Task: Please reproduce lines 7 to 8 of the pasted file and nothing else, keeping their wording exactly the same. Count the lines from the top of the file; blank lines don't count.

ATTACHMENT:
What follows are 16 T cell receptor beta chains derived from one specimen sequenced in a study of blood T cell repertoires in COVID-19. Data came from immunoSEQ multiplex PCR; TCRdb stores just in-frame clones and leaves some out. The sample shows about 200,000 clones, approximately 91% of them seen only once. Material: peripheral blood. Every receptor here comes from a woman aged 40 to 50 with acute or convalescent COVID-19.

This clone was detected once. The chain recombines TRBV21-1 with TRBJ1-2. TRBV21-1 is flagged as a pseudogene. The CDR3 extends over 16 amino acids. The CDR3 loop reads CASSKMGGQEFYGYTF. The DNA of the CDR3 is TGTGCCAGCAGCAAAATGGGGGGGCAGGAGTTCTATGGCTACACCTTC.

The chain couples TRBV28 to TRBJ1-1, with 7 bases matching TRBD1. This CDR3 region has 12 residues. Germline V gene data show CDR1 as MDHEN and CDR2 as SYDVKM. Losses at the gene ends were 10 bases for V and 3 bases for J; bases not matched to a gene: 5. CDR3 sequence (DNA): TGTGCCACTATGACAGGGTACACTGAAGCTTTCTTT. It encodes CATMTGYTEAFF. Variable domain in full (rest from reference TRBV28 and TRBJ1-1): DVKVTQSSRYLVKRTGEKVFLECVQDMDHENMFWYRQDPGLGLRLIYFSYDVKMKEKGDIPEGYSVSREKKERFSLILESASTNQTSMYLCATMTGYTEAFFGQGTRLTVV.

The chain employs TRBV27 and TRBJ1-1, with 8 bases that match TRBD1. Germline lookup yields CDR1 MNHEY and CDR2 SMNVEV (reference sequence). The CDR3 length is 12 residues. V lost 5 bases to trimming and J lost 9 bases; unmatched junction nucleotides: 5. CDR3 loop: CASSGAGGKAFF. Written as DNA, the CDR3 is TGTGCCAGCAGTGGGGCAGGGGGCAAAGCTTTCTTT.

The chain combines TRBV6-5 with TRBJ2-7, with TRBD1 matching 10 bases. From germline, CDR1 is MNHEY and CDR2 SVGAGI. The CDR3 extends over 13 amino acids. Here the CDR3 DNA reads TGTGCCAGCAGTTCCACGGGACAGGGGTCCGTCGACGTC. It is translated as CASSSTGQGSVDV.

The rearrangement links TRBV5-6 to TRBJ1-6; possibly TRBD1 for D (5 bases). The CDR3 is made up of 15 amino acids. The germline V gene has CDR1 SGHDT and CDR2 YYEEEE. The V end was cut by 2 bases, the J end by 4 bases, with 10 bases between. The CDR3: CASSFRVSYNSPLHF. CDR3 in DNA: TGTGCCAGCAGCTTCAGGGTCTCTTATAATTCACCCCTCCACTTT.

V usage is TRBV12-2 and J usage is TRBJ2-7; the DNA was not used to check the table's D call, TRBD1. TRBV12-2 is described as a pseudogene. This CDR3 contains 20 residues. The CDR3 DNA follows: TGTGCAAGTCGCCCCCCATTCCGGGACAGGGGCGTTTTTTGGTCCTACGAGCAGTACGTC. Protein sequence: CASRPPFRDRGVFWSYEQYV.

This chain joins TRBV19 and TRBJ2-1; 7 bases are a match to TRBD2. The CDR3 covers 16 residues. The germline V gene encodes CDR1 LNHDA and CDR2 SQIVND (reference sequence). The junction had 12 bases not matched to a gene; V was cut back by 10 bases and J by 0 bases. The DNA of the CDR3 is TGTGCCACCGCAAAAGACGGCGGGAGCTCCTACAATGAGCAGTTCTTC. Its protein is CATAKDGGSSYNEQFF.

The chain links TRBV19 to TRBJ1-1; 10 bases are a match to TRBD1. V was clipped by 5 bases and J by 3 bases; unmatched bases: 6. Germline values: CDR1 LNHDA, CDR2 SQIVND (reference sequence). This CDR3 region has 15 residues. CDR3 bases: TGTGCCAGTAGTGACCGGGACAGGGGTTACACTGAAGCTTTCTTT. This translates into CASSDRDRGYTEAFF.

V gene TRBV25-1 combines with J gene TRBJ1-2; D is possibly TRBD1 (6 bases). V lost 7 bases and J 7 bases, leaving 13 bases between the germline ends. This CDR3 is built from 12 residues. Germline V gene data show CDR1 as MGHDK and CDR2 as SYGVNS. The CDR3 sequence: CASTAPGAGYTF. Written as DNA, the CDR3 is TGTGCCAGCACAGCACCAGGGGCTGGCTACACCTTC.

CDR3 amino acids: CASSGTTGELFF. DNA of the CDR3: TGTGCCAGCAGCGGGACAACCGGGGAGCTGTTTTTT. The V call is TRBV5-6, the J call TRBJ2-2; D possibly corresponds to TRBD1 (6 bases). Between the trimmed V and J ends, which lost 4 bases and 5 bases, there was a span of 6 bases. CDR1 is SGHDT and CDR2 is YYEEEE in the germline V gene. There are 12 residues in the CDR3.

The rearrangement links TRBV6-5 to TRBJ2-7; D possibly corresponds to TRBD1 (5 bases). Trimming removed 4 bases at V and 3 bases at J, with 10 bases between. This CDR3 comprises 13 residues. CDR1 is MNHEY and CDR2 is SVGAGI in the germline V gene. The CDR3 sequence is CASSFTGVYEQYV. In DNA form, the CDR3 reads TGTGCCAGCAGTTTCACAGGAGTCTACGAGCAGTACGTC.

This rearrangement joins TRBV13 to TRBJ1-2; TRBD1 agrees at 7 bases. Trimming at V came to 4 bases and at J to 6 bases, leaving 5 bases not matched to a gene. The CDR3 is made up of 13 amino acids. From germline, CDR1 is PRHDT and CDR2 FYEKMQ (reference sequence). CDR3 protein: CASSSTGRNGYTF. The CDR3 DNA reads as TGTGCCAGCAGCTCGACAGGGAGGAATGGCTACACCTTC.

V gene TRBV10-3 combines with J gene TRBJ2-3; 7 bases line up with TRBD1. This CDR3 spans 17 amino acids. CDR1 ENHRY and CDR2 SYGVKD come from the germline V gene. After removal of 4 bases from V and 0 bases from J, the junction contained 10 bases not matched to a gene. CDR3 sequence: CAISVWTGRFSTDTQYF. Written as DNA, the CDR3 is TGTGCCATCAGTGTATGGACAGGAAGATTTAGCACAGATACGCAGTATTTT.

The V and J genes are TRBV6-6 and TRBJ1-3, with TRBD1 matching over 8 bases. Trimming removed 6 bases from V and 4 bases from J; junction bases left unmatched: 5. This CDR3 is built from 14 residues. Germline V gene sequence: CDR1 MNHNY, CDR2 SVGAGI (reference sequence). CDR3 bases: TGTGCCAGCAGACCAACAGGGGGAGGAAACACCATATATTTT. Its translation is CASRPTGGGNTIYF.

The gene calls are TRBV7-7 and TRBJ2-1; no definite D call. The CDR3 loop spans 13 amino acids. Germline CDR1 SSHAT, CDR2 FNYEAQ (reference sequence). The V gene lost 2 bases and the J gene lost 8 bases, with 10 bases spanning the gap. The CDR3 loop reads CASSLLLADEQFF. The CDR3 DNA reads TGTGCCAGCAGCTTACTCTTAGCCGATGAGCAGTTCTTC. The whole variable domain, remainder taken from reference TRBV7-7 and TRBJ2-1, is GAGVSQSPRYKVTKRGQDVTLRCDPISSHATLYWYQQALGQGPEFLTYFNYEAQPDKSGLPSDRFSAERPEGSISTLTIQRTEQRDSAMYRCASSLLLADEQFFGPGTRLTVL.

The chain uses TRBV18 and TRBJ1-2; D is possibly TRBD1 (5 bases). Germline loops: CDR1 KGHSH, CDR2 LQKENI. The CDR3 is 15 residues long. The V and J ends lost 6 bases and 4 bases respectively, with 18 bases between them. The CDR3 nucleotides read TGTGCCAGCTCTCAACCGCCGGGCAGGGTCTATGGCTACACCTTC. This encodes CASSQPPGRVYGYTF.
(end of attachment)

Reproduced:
V usage is TRBV12-2 and J usage is TRBJ2-7; the DNA was not used to check the table's D call, TRBD1. TRBV12-2 is described as a pseudogene. This CDR3 contains 20 residues. The CDR3 DNA follows: TGTGCAAGTCGCCCCCCATTCCGGGACAGGGGCGTTTTTTGGTCCTACGAGCAGTACGTC. Protein sequence: CASRPPFRDRGVFWSYEQYV.

This chain joins TRBV19 and TRBJ2-1; 7 bases are a match to TRBD2. The CDR3 covers 16 residues. The germline V gene encodes CDR1 LNHDA and CDR2 SQIVND (reference sequence). The junction had 12 bases not matched to a gene; V was cut back by 10 bases and J by 0 bases. The DNA of the CDR3 is TGTGCCACCGCAAAAGACGGCGGGAGCTCCTACAATGAGCAGTTCTTC. Its protein is CATAKDGGSSYNEQFF.